Filters. Which one?

Discussion in 'Photography Beginners' Forum' started by Polyphony, Jul 20, 2010.

  1. Polyphony

    Polyphony TPF Noob!

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    I'm trying to decide what next to purchase, a circular polarizer or graduated neutral density. I shoot outdoor scenery/landscapes/nature most often. I know that filters can cost quite a bit for quality ones so I'm only looking to buy one right now. I will definitely own both in the future. I like the ND because I hate blowing the sky out in my landscapes. I also love clouds that pop out. I'm not EXACTLY sure if the polarizer is much different. I know what it does and how it works but it looks like it functions the same: it brings out the sky and increases contrast between the clouds and sky. It also reduces glare if I'm shooting the ocean (which I do often). Help me decide or even throw me a different suggestion. Thanks.
     
  2. Vinny

    Vinny TPF Noob!

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    I vote polarizer, I never owned a graduated neutral density filter. I did find a ND filter in my old camera bag and don't remember using it, must have bought it for a special shot or something. Of course never really using one I really don't know how valuable it might be.

    I recently bought a polarizer for my new setup and forgot how it made the sky pop. Dramatic difference in both the color of the sky and the details in the clouds. But it depends on how well it works depending on the angle of the light you are filtering. ND filters only reduce the amount of light going into the lens, GND does it to a varying degree.

    I think you'll get more use out of a polarizer.
     
  3. PJL

    PJL TPF Noob!

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    A polarizer is a better general purpose filter, IMO. It'll give you the affect of a 2x neutral density filter, as well as cut glare, increase contrast of the sky and clouds (in some situations), etc. The only real limitation with a polarizer is that they're not of much use at really wide angles. Since a polarizer depends on the angle of the light source (in most cases, the sun) to the lens, a really wide angle sky shot can come out uneven with a polarizer.
     
    Last edited: Jul 20, 2010
  4. flyingember

    flyingember TPF Noob!

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    I would get a polarizer for the ocean use if you are going to buy one. I can see light bouncing off it weirdly.
     
  5. oldmacman

    oldmacman TPF Noob!

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    +1 polarizer.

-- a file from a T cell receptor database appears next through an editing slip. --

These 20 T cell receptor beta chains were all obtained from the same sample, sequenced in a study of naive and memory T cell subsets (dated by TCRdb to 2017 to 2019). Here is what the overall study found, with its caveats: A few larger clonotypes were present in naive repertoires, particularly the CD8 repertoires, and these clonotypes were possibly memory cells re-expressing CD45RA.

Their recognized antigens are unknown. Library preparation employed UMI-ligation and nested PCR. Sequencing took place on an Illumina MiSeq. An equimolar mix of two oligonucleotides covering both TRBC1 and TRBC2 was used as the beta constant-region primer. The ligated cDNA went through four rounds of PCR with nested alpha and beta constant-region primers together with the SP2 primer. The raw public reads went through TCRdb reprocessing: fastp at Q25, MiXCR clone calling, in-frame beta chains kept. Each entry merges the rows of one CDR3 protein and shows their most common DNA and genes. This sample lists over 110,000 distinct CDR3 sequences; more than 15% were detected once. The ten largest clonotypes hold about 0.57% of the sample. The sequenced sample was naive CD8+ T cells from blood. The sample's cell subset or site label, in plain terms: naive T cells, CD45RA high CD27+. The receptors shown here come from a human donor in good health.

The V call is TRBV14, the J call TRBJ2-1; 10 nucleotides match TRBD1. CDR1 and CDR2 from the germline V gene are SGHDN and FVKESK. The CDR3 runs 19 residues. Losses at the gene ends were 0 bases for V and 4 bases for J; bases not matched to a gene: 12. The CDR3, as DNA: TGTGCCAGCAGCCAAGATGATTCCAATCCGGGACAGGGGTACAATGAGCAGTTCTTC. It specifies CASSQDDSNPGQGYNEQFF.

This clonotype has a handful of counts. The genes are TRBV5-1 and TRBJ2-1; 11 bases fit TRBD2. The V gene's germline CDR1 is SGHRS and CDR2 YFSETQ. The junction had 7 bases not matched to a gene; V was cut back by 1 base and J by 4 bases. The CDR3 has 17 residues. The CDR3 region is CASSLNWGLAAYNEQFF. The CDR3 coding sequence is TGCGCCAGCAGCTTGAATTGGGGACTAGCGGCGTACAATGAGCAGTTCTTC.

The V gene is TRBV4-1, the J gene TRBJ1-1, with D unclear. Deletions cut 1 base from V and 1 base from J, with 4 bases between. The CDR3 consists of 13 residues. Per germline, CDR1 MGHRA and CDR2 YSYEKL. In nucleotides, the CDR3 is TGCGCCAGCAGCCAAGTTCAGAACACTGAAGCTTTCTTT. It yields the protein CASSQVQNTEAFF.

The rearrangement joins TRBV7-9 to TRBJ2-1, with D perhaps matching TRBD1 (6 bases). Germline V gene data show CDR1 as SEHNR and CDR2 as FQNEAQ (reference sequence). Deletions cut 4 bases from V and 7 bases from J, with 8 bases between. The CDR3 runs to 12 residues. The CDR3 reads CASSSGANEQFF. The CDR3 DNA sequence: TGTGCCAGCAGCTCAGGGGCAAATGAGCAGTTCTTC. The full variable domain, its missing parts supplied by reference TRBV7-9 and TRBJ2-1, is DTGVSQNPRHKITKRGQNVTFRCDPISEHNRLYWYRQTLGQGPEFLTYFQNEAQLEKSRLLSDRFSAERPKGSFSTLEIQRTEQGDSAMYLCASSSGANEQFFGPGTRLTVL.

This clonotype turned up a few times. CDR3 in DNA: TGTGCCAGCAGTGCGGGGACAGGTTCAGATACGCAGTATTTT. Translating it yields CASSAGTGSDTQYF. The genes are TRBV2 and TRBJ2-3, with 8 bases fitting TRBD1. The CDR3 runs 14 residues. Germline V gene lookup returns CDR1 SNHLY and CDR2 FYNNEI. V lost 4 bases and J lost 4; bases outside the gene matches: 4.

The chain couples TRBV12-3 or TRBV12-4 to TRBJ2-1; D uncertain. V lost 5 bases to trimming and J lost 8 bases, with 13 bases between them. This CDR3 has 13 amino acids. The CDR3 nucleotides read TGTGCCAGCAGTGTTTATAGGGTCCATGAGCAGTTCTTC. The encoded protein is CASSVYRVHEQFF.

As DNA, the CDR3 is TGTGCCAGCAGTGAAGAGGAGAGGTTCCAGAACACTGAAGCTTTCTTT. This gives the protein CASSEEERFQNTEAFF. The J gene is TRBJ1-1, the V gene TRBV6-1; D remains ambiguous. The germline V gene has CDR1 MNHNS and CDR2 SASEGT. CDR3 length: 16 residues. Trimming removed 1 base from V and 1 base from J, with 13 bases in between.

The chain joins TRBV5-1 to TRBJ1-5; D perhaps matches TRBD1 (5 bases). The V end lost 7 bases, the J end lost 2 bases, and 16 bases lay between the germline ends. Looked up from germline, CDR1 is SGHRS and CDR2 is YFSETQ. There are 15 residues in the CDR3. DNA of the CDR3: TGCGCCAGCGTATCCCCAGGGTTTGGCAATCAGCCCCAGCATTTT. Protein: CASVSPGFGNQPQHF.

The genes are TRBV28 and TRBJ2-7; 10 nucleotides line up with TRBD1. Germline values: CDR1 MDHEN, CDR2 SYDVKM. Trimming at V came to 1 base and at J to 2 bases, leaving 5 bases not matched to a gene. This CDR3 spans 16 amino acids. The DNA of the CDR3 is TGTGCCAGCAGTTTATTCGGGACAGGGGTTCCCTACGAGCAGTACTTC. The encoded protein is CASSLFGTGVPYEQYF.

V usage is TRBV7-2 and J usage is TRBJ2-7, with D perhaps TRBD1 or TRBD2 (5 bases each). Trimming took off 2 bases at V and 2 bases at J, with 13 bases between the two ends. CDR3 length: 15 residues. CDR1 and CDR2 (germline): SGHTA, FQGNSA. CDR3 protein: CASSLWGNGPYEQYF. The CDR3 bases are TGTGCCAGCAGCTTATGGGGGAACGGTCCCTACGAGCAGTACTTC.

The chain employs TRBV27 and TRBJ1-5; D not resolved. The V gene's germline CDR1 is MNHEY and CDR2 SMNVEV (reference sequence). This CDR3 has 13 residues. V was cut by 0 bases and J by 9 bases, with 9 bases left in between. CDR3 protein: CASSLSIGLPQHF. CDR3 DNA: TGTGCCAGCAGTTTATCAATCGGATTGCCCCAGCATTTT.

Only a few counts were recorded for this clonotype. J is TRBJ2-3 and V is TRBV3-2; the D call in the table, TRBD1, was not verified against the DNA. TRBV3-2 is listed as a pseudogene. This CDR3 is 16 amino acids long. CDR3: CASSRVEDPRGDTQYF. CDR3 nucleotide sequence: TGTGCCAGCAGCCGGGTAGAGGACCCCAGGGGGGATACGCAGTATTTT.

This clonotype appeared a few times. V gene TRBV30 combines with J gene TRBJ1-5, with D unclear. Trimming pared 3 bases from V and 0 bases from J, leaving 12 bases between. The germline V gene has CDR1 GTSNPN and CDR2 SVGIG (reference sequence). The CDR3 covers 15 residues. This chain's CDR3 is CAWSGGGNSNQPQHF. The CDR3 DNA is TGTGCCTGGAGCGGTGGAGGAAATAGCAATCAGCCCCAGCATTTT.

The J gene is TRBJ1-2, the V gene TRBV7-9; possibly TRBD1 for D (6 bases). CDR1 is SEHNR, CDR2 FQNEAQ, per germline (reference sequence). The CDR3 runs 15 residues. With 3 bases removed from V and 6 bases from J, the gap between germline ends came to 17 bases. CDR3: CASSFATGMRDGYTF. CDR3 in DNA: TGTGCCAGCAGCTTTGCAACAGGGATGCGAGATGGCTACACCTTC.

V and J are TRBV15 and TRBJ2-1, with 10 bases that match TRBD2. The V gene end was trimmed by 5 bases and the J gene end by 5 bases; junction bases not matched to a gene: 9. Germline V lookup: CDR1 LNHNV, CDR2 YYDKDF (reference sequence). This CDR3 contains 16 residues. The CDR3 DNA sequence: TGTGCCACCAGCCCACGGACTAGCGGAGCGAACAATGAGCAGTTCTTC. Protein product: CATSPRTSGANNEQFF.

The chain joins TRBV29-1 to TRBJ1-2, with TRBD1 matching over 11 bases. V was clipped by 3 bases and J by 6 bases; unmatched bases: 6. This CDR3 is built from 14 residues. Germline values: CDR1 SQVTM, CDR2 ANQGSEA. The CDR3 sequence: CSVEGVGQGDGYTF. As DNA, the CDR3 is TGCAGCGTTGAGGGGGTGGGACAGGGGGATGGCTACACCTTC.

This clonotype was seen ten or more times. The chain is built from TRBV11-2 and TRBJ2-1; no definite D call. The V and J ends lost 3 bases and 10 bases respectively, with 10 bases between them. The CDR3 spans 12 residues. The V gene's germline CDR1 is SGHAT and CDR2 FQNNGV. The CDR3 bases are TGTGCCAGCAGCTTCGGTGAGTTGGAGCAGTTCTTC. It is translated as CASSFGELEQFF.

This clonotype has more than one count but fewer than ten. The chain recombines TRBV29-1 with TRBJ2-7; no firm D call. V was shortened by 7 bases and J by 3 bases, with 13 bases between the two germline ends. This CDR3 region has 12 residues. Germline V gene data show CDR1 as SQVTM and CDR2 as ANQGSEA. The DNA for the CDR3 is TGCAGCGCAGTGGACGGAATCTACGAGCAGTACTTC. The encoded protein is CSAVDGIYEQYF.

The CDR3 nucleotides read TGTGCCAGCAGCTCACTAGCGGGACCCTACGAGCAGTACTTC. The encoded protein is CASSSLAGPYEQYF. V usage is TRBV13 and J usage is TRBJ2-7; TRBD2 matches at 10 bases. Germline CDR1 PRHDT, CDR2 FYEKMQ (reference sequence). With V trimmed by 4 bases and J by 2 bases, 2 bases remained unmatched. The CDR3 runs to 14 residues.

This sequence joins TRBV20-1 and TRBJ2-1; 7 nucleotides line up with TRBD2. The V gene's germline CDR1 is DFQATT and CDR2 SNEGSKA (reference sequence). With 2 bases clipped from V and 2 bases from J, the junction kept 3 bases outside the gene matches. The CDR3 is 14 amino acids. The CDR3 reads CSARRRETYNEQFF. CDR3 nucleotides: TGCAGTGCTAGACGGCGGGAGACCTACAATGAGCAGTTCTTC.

6. Petraio Prime

    Petraio Prime TPF Noob!

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    Those graduated ND filters are so obvious. Seldom does the horizon form a perfectly straight line, except at sea or in the plains.

    Why does everyone want to do landscapes? I sure as hell don't. I like to photograph rusty school buses.
     
  7. Derrel

    Derrel Mr. Rain Cloud

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    That's why the soft-edge graduated ND was invented...the transition is not "so obvious". Clearly, you're out of your depth here,discussing this as if only the hard-edge ND existed. And yes P-P, we know about your loathing and dismissive attitudes in regard to landscape photography. Maybe next time P-P, you could contribute a useful answer instead of yet another useless, negative answer that mocks the OP's area of interest.
     
  8. PJL

    PJL TPF Noob!

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    Do you really have to try to turn every thread you "contribute" to into a fight thread by adding your snarky, holier-than-thou comments? The guy just wanted feedback on filters, not your personal ruminations on the value of landscape photography.
     
  9. Dao

    Dao No longer a newbie, moving up!

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    Should we start a thread with "I like landscape photography because ..."
     
  10. Petraio Prime

    Petraio Prime TPF Noob!

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    I can tell even when they are very gradual. It's obvious.
     
  11. Petraio Prime

    Petraio Prime TPF Noob!

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    My attitude toward landscape photography (utter contempt) is irrelevant here. Those filters are obvious to me.
     
  12. Alpha

    Alpha Troll Extraordinaire

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    Can you see them here?
    Nick Brandt : Photography
    Why don't you put your money where your mouth is and show us.
     

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